Sowing the Seeds of Speed

Unlike the two games before it, your online ranking in MotoGP 3 will be calculated based on an all-new seeding system. The first time you boot up the game, your seeding will be set at "100." The more you races you enter and win, and the more you compete online, the more your seeding will improve (and thus decrease in numerical value). Not only will improving your seeding let you unlock certain content (such as high-profile MotoGP riders like Max Biaggi, Valentino Rossi, and Sete Gibernau), but also it will determine the quality of opponents you face in online races. When creating online race events, you'll be able to specify the minimum and maximum seed ranking that will be allowed in your race, letting you accurately qualify who will be allowed in your race and, in theory, providing a better, more even racing experience for everyone involved.

Losail International Circuit, located in Qatar, is new to the MotoGP 3 track lineup.

Beyond the clever ranking system and integrated online career races, one of the cooler elements in MotoGP 3's online suite of features is the spectator mode. If you're as sick of sitting in a lobby waiting for the next race to begin as we are, a simple press of the button will put you in the middle of the currently ongoing race, letting you pass the time by checking out any racers on the track (be they real or virtual), as well as letting you cycle through a large number of camera perspectives. While the novelty of the system might wear off after a while, spectator mode will certainly be a great way to check out your upcoming competition (or at least it's a great way to while away a few minutes) before the green flag drops on your next race.

If you're in the minority and wish to only play MotoGP 3 offline, there's still some good news. The racing AI in the game appears to be a good deal more challenging in this game than in the first two. We're being careful with our terminology by saying "challenging" rather than "smarter," as we ran into a number of times where opponents crashed into us with little regard for our position. In fact, any time you engage in a side-by-side battle with an AI driver where contact occurs, you'll most likely end up on the losing end, eating tarmac as you fall off your bike. That said, there's certainly some challenge to be had at the champion (and, we assume, the legend) difficulty setting, where in previous games there was little to be found at all, especially once you had the game's controls under your fingers.

Speaking of controls, everyone who plays the MotoGP series seems to have a different control "recipe" for getting the most out of their bikes. Some players set their controllers up to maximize powersliding, while some swear by the right analog stick for braking and accelerating. Some use the triggers for switching gears, while others don't even use manual gears at all. MotoGP 3 takes customization seriously once again, so it will let you map any control in the game to any button on the Xbox controller. You'll also still be allocating points to attributes, such as braking, acceleration, cornering, and top speed, for your created rider. And the bike and leathers options, as well as the logo creator seem to be deeper than ever before. Let's not forget a whole new set of unlockables, too. In addition to opening up new MotoGP riders, you'll also be unlocking tracks (or at least mirrored and reverse variations of already race-ready tracks) and new bikes from the game's larger-than-ever roster of two-wheeled terror machines.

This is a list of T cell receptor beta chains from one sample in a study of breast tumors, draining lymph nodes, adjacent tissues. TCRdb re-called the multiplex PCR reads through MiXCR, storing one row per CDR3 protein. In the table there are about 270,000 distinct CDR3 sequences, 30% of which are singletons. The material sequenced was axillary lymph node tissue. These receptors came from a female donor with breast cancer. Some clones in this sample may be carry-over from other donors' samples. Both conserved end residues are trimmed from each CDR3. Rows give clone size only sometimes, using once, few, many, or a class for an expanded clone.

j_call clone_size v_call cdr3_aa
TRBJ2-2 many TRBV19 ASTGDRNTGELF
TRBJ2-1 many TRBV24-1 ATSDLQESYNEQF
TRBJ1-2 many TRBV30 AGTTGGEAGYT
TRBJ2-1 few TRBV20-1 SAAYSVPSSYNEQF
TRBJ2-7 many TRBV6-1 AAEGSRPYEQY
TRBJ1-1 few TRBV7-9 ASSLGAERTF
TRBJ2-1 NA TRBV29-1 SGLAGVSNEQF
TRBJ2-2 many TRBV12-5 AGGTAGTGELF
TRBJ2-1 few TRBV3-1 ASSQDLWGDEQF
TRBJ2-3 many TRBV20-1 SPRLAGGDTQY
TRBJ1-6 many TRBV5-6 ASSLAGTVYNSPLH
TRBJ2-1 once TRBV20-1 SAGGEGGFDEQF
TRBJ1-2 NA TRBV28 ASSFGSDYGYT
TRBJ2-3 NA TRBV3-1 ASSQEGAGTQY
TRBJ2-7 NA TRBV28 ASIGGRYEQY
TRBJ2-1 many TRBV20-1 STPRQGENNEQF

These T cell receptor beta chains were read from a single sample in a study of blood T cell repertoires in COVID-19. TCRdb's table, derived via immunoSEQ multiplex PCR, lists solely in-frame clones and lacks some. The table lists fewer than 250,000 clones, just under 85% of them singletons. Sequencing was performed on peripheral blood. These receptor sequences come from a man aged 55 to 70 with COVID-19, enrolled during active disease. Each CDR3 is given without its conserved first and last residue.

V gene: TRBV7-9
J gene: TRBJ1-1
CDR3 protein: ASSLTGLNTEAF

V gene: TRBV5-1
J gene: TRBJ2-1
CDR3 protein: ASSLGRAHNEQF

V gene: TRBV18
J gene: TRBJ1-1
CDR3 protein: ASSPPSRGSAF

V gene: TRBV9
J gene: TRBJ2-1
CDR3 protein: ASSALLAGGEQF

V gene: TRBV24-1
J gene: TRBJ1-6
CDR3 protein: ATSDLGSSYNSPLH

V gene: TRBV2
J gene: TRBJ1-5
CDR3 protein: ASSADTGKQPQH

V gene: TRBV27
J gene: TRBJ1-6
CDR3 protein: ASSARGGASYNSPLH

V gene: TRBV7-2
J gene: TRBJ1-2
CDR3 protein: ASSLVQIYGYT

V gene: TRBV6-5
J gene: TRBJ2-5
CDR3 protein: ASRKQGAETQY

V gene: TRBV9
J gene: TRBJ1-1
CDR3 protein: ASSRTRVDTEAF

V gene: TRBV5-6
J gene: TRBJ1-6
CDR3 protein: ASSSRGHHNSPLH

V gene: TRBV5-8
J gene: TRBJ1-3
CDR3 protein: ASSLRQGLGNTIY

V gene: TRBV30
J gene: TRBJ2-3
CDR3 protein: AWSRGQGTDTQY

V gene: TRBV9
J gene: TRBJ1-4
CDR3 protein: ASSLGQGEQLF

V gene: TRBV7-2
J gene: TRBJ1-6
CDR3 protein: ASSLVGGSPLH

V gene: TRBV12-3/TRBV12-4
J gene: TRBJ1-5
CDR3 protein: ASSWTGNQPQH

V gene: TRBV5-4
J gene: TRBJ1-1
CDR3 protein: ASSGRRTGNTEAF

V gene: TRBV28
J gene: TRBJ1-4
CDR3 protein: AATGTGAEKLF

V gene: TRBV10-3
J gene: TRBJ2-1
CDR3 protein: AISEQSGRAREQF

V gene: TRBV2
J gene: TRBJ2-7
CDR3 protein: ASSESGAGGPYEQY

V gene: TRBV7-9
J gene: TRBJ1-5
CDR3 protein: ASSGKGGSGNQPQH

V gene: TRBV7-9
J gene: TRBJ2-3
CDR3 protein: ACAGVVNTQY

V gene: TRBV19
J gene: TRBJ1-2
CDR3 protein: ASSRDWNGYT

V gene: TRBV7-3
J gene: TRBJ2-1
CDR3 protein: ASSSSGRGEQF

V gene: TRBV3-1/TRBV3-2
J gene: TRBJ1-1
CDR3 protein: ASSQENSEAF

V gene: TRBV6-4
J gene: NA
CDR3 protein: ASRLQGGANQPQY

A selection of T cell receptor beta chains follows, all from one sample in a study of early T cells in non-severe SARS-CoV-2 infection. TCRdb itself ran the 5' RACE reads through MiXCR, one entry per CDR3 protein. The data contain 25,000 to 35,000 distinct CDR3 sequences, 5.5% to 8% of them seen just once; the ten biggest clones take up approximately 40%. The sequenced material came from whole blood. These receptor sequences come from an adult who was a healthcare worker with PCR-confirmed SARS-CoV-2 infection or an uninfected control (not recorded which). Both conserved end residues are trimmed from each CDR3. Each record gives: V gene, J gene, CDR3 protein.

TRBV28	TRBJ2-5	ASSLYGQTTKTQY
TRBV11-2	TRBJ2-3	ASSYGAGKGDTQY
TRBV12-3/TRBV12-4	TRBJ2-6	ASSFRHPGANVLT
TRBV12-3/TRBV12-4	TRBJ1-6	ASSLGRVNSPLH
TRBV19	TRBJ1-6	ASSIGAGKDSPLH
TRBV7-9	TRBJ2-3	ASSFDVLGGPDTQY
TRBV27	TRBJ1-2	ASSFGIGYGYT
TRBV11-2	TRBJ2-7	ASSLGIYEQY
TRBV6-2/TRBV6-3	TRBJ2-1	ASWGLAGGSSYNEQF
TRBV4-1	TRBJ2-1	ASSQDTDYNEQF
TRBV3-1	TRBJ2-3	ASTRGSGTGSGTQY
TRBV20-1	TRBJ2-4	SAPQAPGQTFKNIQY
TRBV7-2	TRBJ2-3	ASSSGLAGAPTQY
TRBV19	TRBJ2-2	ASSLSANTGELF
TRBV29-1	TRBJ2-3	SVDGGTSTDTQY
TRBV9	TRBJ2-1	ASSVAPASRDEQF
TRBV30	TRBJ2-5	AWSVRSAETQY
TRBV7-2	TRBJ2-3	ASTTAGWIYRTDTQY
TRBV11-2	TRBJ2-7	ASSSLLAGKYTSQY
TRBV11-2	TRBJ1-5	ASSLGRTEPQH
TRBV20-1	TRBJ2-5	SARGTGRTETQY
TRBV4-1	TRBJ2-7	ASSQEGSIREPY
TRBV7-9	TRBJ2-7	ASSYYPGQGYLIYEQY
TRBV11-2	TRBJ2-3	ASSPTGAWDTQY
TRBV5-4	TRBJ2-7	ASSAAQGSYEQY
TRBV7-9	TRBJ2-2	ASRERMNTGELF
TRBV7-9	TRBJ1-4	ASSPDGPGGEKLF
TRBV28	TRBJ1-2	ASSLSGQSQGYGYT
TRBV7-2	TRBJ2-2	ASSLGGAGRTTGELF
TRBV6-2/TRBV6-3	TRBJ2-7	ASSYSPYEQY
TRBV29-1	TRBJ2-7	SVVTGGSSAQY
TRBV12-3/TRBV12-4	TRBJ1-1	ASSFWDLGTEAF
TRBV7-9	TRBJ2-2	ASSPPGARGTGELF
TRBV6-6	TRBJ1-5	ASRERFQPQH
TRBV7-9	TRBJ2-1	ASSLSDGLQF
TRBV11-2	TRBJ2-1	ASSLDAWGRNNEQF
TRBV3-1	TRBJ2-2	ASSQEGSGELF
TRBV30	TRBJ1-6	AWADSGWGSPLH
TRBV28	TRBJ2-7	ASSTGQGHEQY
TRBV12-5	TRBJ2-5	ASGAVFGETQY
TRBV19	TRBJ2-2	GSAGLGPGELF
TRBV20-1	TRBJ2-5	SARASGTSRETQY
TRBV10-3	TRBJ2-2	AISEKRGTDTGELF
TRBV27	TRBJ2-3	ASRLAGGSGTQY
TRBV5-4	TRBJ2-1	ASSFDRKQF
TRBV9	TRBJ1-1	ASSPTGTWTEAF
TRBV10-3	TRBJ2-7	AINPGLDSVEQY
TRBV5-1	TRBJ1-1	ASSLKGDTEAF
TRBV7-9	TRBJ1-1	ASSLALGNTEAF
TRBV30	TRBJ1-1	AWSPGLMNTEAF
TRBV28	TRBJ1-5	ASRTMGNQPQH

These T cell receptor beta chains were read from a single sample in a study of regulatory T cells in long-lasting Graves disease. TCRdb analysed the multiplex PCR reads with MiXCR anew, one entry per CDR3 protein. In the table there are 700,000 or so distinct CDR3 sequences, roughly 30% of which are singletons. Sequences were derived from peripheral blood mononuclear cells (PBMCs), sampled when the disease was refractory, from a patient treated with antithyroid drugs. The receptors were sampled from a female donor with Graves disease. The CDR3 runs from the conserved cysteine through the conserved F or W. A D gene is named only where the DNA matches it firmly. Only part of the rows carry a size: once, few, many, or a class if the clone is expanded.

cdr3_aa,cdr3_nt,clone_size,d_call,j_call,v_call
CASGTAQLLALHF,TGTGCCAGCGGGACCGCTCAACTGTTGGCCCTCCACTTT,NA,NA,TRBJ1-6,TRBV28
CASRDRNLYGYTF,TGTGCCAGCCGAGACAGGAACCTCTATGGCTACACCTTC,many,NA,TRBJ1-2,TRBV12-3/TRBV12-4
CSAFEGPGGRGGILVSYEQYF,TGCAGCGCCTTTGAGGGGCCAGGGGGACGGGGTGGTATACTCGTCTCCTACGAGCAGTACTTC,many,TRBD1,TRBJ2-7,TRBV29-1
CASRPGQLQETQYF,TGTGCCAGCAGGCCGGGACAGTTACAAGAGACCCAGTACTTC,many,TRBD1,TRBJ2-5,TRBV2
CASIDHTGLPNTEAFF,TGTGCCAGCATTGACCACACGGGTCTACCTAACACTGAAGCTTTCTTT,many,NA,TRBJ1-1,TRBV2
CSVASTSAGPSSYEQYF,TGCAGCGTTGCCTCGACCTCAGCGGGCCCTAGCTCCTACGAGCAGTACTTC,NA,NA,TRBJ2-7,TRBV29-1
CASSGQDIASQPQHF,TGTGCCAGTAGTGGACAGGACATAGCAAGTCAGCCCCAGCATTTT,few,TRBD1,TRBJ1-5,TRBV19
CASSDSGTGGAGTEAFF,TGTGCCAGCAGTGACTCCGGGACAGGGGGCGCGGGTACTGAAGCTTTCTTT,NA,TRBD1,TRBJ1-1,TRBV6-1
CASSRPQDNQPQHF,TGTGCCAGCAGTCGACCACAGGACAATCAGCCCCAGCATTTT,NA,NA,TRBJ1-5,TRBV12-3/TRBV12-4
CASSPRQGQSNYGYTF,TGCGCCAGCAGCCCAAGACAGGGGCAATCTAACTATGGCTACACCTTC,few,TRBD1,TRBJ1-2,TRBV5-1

Speeding through the neon streets of Tokyo.

As for the look of the game, the rollicking, hyperkinetic sense of speed that knocked our socks off in the first build of MotoGP 3 has since been toned down a bit. Specifically, the shaking-camera effect at top speeds (which, frankly, we loved) has been removed. What's left is a nice blur effect that can surely make for exciting times down the long straights of Mugello and Catalunya. However, it isn't remarkably different from the blur effect in the last game in the series.

In all, we're excited to be approaching the final stretch before MotoGP 3's release. The game's accessible controls and expansive online options look to provide an entertaining video game outlet for motorcycle enthusiasts, as well as an option for race fans looking for a little variety in their racing lives.